living patient,” she said. By 1998, she began to
of our universities. It certainly wasn’t from an
explore growing her own cannabis, to ﬁnd relief.
individual farmer himself. So, we really need that
After researching, but constantly failing – she
kind of integration so that we can get answers for
would kill 21 clones before she teamed up with
this,” he said.
Mullins – she sought out help. “We bred genetics
Studying the genetics and having a system of genome mapping will allow those in the industry
designed to cope with the symptoms that I was dealing with,” she said.
to better understand each plant. And mapping will
Valley was not expecting to live as long as she
allow companies such as Stoney Girl Gardens to
did, but as her health improved, she diligently
protect their intellectual property so they can track
pursued her new passion.
and protect their work – and know if others have
Working together to establish skills in growing cannabis speciﬁcally for Valley, the two decided
stolen and renamed it. “We’re the ﬁrst seed company in the United States,
that others struggling with serious illness also
or even the world, to actually introduce licensing
needed a way to learn quickly. “We needed a two-
on genetics,” said Mullins. “People go ‘Gosh, that’s
day training session that a Stage IV cancer patient
kind of Monsanto of you’ (a reference to that seed-
could do and be able to successfully grow their own
Photos: Stoney Girl Gardens grower and Portlandsterdam University instructor Jason Jones’ cannabis from North Portland (below). Founder Jennifer Valley and Director of Operations Mike Mullins in their oﬃce in Clackamas (opposite page).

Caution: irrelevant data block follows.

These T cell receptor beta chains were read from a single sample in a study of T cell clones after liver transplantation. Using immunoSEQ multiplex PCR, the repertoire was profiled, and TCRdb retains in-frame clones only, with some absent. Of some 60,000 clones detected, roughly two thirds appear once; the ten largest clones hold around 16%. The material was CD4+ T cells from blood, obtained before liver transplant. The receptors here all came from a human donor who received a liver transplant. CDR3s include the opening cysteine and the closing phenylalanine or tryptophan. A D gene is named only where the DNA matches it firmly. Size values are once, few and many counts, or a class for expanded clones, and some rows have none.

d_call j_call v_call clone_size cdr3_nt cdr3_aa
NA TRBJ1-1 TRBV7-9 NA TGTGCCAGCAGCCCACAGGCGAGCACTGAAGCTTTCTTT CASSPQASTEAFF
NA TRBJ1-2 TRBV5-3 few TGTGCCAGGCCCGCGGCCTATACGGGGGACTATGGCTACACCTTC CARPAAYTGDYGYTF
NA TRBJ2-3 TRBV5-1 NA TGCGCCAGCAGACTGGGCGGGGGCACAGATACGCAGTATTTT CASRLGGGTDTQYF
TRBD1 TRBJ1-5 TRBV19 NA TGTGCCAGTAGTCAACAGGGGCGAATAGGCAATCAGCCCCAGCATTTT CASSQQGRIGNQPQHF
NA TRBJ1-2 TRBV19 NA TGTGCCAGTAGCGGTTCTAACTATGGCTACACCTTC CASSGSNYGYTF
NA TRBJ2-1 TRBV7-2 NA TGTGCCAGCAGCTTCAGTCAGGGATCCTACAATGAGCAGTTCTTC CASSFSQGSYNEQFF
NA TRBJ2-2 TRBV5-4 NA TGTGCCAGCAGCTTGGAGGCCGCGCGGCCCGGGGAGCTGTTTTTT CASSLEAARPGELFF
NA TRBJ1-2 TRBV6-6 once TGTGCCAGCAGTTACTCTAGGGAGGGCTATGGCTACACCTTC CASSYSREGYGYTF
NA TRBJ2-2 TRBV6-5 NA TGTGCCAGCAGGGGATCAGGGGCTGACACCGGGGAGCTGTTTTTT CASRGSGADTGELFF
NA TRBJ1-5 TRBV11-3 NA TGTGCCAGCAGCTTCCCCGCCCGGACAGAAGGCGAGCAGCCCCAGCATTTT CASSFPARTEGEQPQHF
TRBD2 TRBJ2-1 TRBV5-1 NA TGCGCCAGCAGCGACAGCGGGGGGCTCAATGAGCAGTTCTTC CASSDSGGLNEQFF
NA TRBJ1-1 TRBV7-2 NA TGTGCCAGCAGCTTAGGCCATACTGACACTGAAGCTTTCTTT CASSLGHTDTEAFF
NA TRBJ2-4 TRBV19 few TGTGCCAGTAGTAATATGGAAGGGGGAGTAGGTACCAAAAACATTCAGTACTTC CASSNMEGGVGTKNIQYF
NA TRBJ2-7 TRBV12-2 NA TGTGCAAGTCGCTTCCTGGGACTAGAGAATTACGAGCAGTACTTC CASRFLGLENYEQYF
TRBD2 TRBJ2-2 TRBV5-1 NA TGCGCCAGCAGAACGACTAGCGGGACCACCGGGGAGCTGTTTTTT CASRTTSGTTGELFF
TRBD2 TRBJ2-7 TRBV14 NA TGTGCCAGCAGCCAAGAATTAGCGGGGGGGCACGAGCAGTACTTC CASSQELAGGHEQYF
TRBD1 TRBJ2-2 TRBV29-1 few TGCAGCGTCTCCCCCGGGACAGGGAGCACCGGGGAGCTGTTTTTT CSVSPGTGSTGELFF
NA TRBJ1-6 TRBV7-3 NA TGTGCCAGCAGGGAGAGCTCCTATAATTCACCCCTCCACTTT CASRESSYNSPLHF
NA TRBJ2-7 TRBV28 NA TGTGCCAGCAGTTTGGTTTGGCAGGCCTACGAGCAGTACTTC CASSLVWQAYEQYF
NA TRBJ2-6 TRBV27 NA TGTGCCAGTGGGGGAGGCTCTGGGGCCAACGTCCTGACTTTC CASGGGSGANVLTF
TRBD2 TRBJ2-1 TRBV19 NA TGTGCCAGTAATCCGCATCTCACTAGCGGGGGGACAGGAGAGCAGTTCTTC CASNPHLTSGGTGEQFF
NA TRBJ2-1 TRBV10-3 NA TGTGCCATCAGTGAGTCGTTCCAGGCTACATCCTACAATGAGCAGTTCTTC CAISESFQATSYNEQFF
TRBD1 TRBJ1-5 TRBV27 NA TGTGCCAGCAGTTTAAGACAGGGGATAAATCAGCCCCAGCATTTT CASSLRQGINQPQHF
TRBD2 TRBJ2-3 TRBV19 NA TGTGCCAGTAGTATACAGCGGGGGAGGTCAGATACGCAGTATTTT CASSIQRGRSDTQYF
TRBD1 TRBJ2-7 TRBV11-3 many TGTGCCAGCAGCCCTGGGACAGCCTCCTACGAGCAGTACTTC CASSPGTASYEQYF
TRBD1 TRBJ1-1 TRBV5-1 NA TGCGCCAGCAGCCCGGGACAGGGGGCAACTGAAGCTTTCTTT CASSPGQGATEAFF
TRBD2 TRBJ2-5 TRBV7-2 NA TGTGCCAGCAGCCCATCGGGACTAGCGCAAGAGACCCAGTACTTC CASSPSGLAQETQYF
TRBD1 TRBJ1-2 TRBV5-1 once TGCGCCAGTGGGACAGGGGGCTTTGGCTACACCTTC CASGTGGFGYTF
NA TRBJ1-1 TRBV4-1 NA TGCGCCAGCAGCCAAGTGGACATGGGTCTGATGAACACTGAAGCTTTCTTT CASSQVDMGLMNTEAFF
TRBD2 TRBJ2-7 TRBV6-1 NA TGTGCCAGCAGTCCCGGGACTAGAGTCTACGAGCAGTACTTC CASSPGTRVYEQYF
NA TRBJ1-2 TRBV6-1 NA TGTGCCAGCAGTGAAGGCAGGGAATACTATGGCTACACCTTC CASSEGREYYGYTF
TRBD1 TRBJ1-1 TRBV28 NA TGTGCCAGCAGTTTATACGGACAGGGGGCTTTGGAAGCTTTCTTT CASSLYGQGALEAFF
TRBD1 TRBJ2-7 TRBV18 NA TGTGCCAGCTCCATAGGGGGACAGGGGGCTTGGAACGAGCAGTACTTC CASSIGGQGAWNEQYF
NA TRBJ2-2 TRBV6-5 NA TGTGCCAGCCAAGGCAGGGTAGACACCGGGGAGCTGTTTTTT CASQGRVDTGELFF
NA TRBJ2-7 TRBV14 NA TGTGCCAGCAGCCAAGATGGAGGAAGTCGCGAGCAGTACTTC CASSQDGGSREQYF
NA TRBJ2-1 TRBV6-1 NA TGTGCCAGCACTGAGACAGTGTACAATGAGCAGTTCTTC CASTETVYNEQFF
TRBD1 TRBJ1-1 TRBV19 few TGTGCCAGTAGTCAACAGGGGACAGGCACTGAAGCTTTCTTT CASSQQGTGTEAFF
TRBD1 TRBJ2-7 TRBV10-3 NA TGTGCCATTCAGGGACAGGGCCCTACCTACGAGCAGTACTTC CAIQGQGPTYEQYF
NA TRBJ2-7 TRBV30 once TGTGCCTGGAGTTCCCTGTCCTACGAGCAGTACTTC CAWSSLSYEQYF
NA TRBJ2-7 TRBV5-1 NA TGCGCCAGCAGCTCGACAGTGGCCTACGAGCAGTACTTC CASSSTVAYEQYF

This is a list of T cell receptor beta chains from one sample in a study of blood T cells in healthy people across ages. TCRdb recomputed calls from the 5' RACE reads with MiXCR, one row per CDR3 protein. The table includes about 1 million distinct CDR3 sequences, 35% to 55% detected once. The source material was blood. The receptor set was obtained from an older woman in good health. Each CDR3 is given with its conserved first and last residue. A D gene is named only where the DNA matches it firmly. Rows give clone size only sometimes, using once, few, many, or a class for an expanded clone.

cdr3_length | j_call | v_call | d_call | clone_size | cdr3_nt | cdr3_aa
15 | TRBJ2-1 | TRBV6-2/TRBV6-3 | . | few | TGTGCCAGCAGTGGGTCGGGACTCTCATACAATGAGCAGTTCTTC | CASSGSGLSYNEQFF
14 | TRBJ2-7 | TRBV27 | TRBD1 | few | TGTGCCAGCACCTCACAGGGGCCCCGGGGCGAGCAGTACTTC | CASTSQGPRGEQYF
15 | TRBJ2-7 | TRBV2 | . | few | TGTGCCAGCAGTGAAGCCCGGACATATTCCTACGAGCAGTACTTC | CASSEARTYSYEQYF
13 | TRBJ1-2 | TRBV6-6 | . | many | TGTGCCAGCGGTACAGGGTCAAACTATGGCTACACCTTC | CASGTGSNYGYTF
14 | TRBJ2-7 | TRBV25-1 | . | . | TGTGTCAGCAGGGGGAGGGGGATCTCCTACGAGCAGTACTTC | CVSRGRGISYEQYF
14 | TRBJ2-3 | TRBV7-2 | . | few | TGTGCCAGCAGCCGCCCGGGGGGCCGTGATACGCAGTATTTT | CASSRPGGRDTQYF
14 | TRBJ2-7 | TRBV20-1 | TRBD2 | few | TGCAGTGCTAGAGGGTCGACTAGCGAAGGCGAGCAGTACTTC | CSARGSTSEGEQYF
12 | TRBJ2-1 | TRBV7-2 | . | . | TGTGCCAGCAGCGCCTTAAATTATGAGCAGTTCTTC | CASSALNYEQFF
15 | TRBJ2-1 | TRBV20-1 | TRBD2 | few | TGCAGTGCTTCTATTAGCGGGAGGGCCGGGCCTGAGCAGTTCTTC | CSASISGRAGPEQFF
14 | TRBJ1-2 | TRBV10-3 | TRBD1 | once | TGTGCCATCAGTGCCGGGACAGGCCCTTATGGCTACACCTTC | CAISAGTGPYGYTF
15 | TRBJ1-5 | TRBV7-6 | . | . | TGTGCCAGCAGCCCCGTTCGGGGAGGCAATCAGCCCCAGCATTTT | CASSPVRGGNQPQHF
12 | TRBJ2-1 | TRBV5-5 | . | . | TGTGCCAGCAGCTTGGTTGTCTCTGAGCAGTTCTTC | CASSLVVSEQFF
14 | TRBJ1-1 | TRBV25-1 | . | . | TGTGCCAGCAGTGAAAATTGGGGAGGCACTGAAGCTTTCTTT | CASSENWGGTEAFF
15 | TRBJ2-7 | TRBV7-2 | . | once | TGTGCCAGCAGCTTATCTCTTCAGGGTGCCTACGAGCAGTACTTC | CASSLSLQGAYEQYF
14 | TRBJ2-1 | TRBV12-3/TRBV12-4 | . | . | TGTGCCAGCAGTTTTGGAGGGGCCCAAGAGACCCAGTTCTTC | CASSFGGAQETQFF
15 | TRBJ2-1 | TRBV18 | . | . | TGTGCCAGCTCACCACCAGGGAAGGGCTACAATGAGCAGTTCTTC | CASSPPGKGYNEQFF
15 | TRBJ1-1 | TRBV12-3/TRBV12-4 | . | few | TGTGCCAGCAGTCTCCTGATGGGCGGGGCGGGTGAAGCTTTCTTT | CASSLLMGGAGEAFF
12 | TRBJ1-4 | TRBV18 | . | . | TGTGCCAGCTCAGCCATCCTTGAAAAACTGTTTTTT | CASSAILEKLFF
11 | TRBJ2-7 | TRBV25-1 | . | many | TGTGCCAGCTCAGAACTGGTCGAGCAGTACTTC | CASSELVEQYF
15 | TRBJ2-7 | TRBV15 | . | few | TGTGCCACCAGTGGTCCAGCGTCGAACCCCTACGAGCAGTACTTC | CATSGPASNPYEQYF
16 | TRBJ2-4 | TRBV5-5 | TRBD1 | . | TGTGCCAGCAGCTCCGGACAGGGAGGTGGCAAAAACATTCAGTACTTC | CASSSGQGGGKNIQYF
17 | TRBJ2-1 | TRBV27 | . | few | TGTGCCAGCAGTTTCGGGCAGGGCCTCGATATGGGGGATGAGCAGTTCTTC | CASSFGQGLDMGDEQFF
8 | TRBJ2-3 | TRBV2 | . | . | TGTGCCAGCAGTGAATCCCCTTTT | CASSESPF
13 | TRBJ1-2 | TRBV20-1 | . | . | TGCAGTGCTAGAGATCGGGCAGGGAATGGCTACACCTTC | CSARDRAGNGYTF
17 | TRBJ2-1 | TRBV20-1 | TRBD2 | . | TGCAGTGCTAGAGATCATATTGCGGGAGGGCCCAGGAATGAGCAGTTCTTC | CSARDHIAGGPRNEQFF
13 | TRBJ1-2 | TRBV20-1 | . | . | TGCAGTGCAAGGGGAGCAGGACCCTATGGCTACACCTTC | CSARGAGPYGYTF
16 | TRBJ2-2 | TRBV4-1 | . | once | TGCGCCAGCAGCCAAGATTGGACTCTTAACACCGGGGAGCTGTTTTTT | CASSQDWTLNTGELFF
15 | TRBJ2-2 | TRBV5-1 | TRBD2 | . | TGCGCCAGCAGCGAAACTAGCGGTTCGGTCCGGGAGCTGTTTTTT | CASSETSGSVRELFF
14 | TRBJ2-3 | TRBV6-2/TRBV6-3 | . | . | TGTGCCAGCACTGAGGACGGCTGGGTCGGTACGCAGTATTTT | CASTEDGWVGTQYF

medicine,” said Valley. That’s how Portlandsterdam
with starting dispensaries in Oregon, she said.
University, a series of training courses offered by
“We really felt that patients need to be able to
Stoney Girl Gardens, was established, she said.
have access to their medicine the ﬁrst day that
“We started Portlandsterdam to help the cannabis
they’re diagnosed and that medical marijuana is an
patient. We’d rather teach you how to ﬁsh, than ﬁsh
important part of the healthcare transformation.”
Stoney Girl Gardens was the natural outcome of
Northwest Oregon offers fertile ground for local growers.
trying to solve health issues. “I think it starts out with patients helping
All the plants used by Stoney Girl come from the 45th Parallel (the longitude that cuts east-west across Oregon, right near Salem), or farther north, and from the mountains, and so they thrive in Oregon’s climate. “They have a very fast ﬁnish time, and they’re made to cope with the kind of weather issues that
...patients need to be able to have access to their medicine the ﬁrst day that they’re diagnosed...
we have here in our temperate rainforest. That’s really helped with cycling the product through (fast) enough to have enough medicine for a patient
patients,” said Mullins about the burgeoning
like me,” she said, a Stage IV cancer patient herself.
industry. “We realized early on that patients in
She said she’s still “addressing a lot of issues, but
every state, in dealing with cannabis, are under the
I’m also accomplishing a lot.”
restriction of certain amount of numbers for their
It was after her mother died, two weeks before her plants were ready for harvest, that she began
plants, and keeping a consistency of medicine is (also) a difﬁcult job.”
working with Mullins to help patients get safe
Now comes a major revolution: With Measure
access to medicinal cannabis. They got involved
91 approved by Oregon voters last year, making the
state one of four in the U.S. to legalize recreational pot
the line,’ and then you won’t have any problems with
use, local and state ofﬁcials are scrambling to ﬁgure
the federal issues,” he said.
out how to regulate the substance.